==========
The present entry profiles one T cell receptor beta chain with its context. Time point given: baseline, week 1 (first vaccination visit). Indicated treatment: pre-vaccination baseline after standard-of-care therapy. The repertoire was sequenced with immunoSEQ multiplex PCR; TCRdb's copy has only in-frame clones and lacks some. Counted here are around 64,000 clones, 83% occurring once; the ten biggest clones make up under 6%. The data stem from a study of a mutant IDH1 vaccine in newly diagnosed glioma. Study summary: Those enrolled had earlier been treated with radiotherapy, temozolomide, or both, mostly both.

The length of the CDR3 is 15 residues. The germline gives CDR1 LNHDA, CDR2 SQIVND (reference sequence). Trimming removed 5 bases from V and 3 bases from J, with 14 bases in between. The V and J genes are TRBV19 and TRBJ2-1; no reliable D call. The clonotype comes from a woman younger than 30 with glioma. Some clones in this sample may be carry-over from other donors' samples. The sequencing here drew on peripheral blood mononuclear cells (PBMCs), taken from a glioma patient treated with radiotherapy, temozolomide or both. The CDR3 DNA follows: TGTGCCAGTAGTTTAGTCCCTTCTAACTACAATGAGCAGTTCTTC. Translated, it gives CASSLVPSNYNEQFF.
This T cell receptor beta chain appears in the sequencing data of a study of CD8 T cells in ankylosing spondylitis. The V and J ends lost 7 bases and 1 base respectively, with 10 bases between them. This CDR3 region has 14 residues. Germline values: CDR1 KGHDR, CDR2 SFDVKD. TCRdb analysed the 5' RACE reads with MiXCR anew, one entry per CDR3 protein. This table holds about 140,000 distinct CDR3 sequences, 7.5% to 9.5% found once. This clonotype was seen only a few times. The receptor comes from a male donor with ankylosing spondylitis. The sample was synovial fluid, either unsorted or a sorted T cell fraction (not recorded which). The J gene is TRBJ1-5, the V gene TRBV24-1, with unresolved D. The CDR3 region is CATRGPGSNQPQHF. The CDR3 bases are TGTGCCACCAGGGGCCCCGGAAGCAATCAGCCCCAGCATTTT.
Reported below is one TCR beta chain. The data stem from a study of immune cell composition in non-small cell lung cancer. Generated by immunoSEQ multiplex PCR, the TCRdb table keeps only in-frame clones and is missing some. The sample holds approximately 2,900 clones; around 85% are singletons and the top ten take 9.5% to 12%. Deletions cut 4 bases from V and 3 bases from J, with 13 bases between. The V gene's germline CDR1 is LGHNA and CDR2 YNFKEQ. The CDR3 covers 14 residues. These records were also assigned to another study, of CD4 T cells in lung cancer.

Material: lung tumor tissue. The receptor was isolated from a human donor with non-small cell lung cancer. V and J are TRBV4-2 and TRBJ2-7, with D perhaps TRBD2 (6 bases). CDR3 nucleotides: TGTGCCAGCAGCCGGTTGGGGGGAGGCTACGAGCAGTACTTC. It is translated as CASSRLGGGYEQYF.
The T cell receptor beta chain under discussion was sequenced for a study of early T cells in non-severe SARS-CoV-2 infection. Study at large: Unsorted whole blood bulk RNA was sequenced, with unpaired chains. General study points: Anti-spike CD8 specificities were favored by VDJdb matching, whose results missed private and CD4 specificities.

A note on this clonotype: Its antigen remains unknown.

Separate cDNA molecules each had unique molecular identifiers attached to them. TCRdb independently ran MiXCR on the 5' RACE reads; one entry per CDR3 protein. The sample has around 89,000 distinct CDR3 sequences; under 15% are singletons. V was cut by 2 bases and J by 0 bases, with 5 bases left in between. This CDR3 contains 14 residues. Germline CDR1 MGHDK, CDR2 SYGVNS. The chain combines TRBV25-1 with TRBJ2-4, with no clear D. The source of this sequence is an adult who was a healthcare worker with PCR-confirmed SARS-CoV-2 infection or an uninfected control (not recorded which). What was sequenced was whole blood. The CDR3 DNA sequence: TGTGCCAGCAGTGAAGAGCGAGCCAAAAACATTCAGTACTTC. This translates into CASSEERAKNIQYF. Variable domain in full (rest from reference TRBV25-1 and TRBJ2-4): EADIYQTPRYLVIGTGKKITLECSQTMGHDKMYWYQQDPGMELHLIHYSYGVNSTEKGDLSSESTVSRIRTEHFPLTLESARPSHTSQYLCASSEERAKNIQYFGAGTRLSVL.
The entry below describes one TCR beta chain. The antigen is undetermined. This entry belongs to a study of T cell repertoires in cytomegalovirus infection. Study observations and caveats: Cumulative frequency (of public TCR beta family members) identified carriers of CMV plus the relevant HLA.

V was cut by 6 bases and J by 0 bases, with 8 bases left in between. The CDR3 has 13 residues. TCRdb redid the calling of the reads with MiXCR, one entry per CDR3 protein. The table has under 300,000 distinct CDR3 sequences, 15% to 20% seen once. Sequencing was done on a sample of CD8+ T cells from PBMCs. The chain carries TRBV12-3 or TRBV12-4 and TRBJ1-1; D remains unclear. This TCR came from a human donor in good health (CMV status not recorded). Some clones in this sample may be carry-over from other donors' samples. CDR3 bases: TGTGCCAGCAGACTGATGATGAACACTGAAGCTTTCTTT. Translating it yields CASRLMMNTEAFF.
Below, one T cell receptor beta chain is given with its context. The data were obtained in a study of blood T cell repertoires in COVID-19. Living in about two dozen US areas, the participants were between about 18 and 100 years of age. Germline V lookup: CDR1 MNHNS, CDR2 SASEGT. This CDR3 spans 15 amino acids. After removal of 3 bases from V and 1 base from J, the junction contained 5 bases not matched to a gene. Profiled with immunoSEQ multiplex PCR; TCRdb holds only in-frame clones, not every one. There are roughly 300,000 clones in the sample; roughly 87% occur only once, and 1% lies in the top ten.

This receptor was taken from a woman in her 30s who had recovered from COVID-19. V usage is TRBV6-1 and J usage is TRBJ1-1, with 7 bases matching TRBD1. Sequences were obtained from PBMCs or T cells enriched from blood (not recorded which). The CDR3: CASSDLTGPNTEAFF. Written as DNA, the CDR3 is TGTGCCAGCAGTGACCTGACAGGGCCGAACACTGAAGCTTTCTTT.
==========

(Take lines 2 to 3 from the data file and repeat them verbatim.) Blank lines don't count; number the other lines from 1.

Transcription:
The length of the CDR3 is 15 residues. The germline gives CDR1 LNHDA, CDR2 SQIVND (reference sequence). Trimming removed 5 bases from V and 3 bases from J, with 14 bases in between. The V and J genes are TRBV19 and TRBJ2-1; no reliable D call. The clonotype comes from a woman younger than 30 with glioma. Some clones in this sample may be carry-over from other donors' samples. The sequencing here drew on peripheral blood mononuclear cells (PBMCs), taken from a glioma patient treated with radiotherapy, temozolomide or both. The CDR3 DNA follows: TGTGCCAGTAGTTTAGTCCCTTCTAACTACAATGAGCAGTTCTTC. Translated, it gives CASSLVPSNYNEQFF.
This T cell receptor beta chain appears in the sequencing data of a study of CD8 T cells in ankylosing spondylitis. The V and J ends lost 7 bases and 1 base respectively, with 10 bases between them. This CDR3 region has 14 residues. Germline values: CDR1 KGHDR, CDR2 SFDVKD. TCRdb analysed the 5' RACE reads with MiXCR anew, one entry per CDR3 protein. This table holds about 140,000 distinct CDR3 sequences, 7.5% to 9.5% found once. This clonotype was seen only a few times. The receptor comes from a male donor with ankylosing spondylitis. The sample was synovial fluid, either unsorted or a sorted T cell fraction (not recorded which). The J gene is TRBJ1-5, the V gene TRBV24-1, with unresolved D. The CDR3 region is CATRGPGSNQPQHF. The CDR3 bases are TGTGCCACCAGGGGCCCCGGAAGCAATCAGCCCCAGCATTTT.